They are the Fab Four of crazy-large number mathematics and theoretical physics. If anyone has the collective brain power to save the world, it would be these four. The problem is, they do not know what the question is, or even have any inkling of the nature of the wider crisis. All they know is that they are locked up together and they are not getting out until they figure out what is going on in screenwriter-director-producer-cinematographer-co-editor-visual-effects-guy Björn Engström’s Tangent Room, which releases today on VOD.
As preeminent scientists, all four eggheads have corresponded with Dr. Wahlstein, but only Sandra Brandt knew him personally. Alas, the other three missed their chance, because the eccentric scientist is now dead, as he himself explains in his introductory video. For some reason, he has brought them together in this grubby conference room, locking them in and cutting them off from the outside world. They will have to figure out the why on their own, but it somehow involves the string of large numbers he rattles off.
To explain the problem they are supposed to solve would be telling, but we will give one hint. Tangent cover similar thematic ground as James Ward Byrkit’s Coherence (still one of the best science fiction films of the last ten years), but it comes at it from a radically different direction. Of course, Tangent was not wholly improvised, as was the case with Coherence, but it is a Swedish production, filmed entirely in English. Lisa Bearpark is actually Swedish-American and Vee Vimolmal is Thai-Swedish, based in London, but it is still impressively smooth, for a multi-lingual, multi-national effort.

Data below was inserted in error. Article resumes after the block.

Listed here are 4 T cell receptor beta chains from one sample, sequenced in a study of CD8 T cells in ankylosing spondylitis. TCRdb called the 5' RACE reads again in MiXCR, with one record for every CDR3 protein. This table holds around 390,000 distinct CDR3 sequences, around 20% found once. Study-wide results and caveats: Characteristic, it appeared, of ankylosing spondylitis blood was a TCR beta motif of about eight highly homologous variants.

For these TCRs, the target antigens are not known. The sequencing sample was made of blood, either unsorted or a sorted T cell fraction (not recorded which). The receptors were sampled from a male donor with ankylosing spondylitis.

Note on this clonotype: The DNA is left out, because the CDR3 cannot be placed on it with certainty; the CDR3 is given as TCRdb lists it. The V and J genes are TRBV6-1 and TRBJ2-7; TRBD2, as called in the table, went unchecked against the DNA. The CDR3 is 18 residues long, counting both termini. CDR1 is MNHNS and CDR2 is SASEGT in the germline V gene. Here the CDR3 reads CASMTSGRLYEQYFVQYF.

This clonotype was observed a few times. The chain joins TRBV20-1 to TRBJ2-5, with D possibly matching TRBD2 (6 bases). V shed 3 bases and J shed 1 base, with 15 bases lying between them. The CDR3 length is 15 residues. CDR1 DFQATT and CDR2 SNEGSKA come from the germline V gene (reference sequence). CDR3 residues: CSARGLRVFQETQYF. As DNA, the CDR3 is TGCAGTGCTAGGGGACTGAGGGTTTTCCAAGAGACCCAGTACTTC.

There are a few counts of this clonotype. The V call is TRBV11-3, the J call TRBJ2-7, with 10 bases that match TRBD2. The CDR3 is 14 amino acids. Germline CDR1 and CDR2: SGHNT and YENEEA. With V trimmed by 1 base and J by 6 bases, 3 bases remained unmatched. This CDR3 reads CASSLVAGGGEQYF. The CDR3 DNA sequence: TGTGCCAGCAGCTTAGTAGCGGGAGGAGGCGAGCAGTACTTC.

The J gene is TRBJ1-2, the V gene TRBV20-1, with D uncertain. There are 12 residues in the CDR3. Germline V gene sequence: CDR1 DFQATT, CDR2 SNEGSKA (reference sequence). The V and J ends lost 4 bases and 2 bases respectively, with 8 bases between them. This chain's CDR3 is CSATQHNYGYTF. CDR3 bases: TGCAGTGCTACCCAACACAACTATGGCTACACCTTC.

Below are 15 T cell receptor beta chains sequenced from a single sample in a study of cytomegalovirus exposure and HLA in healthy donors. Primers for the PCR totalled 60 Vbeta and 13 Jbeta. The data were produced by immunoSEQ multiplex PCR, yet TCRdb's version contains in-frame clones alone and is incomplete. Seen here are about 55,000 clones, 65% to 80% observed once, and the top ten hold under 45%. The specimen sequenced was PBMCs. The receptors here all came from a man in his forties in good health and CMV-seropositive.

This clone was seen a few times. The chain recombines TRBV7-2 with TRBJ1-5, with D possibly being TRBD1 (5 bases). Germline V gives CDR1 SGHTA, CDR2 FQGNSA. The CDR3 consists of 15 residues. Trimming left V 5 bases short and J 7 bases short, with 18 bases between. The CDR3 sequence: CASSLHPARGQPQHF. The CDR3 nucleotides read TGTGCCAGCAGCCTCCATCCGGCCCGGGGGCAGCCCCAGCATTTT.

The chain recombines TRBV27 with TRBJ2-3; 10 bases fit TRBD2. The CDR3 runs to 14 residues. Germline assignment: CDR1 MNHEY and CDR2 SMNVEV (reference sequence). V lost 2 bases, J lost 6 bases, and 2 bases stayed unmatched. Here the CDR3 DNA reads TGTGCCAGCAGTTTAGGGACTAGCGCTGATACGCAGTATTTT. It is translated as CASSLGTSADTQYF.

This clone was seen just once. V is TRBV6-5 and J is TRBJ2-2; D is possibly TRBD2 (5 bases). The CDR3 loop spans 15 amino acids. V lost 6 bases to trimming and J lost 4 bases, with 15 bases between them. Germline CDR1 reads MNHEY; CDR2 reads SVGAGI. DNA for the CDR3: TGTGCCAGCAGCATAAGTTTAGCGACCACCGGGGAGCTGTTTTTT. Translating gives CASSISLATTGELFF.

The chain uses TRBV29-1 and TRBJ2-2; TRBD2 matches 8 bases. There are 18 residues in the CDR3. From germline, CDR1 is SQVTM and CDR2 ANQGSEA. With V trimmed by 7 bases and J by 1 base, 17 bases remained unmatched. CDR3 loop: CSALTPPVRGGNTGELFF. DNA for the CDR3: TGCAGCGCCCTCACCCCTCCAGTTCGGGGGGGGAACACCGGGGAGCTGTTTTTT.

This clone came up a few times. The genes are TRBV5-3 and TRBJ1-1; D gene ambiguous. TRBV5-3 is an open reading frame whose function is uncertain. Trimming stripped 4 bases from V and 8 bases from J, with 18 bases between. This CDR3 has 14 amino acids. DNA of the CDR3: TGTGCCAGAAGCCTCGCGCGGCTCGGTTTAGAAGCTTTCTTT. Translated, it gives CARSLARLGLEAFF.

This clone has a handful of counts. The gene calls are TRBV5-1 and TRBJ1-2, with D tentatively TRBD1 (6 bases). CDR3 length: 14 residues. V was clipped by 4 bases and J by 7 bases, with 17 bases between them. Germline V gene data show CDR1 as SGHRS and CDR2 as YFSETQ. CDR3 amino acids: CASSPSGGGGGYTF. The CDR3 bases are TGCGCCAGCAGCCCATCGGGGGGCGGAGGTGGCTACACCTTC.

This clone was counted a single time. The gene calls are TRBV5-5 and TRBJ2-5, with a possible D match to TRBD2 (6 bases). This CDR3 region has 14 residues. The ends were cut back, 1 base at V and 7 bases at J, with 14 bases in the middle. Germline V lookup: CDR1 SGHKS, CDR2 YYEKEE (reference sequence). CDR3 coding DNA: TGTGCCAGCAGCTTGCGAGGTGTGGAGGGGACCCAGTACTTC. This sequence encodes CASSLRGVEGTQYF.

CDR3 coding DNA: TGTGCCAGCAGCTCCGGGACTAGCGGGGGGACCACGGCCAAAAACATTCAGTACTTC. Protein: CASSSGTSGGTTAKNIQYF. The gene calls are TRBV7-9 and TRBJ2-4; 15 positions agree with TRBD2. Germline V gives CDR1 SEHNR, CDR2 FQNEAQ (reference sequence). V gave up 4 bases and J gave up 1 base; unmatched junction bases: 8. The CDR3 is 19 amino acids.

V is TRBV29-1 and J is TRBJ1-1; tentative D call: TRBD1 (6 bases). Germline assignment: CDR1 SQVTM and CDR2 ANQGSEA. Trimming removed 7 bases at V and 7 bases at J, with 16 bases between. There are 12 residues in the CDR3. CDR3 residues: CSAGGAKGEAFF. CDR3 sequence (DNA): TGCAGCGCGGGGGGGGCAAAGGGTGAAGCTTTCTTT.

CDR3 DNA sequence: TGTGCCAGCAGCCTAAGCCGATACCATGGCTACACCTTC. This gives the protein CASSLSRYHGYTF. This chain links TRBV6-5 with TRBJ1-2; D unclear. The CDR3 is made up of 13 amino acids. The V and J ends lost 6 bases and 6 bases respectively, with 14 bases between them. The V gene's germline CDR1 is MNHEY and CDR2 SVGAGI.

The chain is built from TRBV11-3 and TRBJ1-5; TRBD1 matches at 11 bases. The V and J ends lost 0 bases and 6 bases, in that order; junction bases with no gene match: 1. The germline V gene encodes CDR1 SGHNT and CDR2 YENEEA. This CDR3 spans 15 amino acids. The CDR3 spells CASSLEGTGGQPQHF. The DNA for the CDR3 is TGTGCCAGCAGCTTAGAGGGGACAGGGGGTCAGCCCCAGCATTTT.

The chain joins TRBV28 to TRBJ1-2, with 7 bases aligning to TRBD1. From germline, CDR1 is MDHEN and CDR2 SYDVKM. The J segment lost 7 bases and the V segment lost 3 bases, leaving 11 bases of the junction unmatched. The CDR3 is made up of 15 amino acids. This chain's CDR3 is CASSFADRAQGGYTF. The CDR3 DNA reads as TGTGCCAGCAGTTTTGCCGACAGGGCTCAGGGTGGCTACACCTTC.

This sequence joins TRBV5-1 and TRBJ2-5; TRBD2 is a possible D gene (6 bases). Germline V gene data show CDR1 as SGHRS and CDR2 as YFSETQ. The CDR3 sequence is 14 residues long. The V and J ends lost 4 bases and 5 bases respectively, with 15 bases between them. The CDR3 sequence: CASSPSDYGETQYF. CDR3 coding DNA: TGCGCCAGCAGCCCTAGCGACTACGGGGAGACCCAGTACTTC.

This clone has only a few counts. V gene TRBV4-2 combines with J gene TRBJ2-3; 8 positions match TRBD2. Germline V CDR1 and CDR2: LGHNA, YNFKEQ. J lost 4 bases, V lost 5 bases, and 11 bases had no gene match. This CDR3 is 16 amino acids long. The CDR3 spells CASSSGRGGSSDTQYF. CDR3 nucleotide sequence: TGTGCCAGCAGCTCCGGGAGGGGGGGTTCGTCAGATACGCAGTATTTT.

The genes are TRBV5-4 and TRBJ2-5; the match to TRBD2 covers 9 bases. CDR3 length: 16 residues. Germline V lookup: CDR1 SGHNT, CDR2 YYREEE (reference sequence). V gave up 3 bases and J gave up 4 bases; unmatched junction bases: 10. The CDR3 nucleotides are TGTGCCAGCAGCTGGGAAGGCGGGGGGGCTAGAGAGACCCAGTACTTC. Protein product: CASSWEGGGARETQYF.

All four do a nice job with their respective characters’ tics and foibles, but Vimolmal probably makes the strongest impression, because Wantana initially appears to be the most socially awkward of the quartet, which is quite a feat in itself. Yet, she arguably emerges as the most human.
Although Engström is credited for the film’s digital effects, there is very little visual wizardry in Tangent, to speak of. Yet, that is our favorite brand of science fiction—the kind that relies on ideas rather spectacle and bombast. Frankly, you could probably stage Engström’s screenplay as a theater play, if you added the judicious use of strobe lights, or some such disruptor.
It runs a mere sixty-five minutes, but Tangent is at least as smart as Coherence, Frequencies, Le Cyclotron, and other standout indie science fiction films of the current decade, if not brainier. It also functions quite effectively as a confined space thriller, albeit one that is unusually conversant in cerebral topics, like the Conformal Cyclic Cosmology (CCC). Highly recommended, Tangent Room releases today on VOD platforms.